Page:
Buying a European holiday home after Brexit? Here’s everything you need to know

Will I have to pay more tax?

Agents expect the process and costs associated with buying to stay the same. But there could be changes to taxes on capital gains and rent.

In Spain, non-resident EU homeowners who let holiday homes can deduct their costs from their tax bill and pay 19pc on the rest. Non-EU citizens pay 24pc and cannot deduct costs. It is probable Britons will fall under the latter system, said Mr Radford.

“Have an exit strategy,” said Mr Green. “If things change and you need to sell quickly, is there going to be a strong market for your property?”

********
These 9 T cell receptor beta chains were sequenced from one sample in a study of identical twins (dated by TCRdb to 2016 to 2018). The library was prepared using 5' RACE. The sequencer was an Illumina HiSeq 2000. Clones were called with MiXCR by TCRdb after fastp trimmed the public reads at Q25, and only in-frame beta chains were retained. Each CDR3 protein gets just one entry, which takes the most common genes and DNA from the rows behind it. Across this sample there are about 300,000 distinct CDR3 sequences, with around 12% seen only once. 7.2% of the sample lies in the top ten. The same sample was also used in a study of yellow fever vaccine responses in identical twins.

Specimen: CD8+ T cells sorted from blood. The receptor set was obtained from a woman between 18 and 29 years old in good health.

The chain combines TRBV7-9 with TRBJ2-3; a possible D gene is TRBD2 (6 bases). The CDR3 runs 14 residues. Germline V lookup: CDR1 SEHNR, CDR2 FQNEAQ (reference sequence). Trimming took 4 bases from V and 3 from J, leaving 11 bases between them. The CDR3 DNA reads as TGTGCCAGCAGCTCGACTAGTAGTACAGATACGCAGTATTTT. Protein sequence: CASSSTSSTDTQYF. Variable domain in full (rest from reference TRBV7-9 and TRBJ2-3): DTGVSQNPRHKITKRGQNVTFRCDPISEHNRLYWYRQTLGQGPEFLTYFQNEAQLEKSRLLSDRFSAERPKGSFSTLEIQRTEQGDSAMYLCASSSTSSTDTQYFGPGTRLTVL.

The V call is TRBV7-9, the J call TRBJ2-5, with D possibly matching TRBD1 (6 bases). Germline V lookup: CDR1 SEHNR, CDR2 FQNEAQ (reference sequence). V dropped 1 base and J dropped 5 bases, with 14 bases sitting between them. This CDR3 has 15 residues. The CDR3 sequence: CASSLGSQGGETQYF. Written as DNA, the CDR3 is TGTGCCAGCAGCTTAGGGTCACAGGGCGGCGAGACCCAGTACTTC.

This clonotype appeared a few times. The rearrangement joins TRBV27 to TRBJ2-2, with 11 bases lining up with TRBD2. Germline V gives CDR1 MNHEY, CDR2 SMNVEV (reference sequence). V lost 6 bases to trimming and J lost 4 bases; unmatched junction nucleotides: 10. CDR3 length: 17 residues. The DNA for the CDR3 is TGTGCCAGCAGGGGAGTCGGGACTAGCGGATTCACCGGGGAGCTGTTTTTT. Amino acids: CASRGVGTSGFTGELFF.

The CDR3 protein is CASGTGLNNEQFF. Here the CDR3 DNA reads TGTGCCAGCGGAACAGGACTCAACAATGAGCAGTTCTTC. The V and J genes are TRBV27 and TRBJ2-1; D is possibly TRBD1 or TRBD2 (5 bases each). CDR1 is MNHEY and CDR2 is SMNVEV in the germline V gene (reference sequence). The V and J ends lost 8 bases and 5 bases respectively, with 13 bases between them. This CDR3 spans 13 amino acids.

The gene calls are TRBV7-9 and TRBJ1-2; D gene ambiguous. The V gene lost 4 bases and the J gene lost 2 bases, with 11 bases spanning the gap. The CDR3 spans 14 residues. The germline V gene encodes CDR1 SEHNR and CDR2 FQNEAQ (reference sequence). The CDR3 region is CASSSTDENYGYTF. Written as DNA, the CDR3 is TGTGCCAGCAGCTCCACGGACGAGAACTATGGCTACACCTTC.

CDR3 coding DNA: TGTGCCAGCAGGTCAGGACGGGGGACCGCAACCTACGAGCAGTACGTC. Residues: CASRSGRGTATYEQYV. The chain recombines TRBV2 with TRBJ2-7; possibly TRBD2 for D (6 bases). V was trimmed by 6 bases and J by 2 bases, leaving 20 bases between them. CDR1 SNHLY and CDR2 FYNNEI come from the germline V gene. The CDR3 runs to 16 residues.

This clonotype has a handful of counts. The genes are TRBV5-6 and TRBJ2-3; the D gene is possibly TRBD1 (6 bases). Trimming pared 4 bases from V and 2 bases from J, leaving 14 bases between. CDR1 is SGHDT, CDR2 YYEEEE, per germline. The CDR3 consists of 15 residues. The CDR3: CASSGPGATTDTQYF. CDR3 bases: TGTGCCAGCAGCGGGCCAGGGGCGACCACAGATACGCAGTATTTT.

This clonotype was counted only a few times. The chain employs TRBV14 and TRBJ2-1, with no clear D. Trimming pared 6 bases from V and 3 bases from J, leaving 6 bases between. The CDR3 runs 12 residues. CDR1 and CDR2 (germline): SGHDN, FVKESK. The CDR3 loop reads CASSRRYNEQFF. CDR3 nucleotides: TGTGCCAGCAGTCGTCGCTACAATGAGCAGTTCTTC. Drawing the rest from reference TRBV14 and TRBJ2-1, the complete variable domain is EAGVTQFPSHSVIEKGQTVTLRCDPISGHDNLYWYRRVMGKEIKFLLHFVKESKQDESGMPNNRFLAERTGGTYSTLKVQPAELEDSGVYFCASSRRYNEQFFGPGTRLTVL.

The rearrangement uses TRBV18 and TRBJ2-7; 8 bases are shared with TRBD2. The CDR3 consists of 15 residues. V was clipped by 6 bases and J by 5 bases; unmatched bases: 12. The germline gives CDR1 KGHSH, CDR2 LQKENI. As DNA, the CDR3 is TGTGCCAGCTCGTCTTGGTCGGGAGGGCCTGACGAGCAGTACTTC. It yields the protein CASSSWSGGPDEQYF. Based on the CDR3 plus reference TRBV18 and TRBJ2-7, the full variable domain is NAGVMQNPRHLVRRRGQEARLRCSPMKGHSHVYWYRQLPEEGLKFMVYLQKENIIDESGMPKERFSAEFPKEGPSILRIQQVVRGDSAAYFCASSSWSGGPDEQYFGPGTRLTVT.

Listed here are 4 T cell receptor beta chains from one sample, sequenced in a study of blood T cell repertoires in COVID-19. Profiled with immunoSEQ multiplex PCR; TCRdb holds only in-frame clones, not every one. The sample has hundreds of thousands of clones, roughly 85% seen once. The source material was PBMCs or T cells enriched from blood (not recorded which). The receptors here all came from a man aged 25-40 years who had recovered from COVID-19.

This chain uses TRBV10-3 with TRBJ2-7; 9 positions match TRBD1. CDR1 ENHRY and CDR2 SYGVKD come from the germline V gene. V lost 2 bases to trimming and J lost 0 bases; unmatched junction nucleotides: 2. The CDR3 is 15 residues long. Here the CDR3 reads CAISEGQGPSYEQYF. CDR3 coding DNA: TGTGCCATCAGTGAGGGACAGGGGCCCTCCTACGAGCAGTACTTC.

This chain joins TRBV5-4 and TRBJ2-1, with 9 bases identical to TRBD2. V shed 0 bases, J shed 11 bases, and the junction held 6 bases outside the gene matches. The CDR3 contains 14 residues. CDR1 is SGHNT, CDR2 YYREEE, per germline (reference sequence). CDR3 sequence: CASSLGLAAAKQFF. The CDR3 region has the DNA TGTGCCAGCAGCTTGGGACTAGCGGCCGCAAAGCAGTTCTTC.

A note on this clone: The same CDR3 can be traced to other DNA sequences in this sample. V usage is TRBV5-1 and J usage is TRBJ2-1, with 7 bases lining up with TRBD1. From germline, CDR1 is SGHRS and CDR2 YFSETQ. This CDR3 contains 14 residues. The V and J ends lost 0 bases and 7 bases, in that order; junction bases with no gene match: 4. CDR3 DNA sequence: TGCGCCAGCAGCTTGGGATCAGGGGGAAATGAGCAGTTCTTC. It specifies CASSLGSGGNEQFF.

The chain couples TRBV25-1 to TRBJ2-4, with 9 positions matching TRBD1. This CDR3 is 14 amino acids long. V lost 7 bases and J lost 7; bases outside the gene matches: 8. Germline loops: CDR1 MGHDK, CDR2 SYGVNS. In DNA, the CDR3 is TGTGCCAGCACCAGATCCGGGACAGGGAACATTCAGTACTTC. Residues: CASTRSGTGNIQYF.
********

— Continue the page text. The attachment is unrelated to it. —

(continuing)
What else will change?

Your European Health Insurance Card will remain valid in the EU until it reaches its expiry date, although health insurance is always advisable.

Until now, Britons over 65 who lived in EU countries and received an exportable UK pension could apply for an S1 form, which covered their healthcare. This benefit could change, meaning retired buyers would need private medical insurance. For someone in good health, this can cost about €1,000 a year.

Pet passports are also no longer valid. To take a pet to the EU you now need an animal health certificate.

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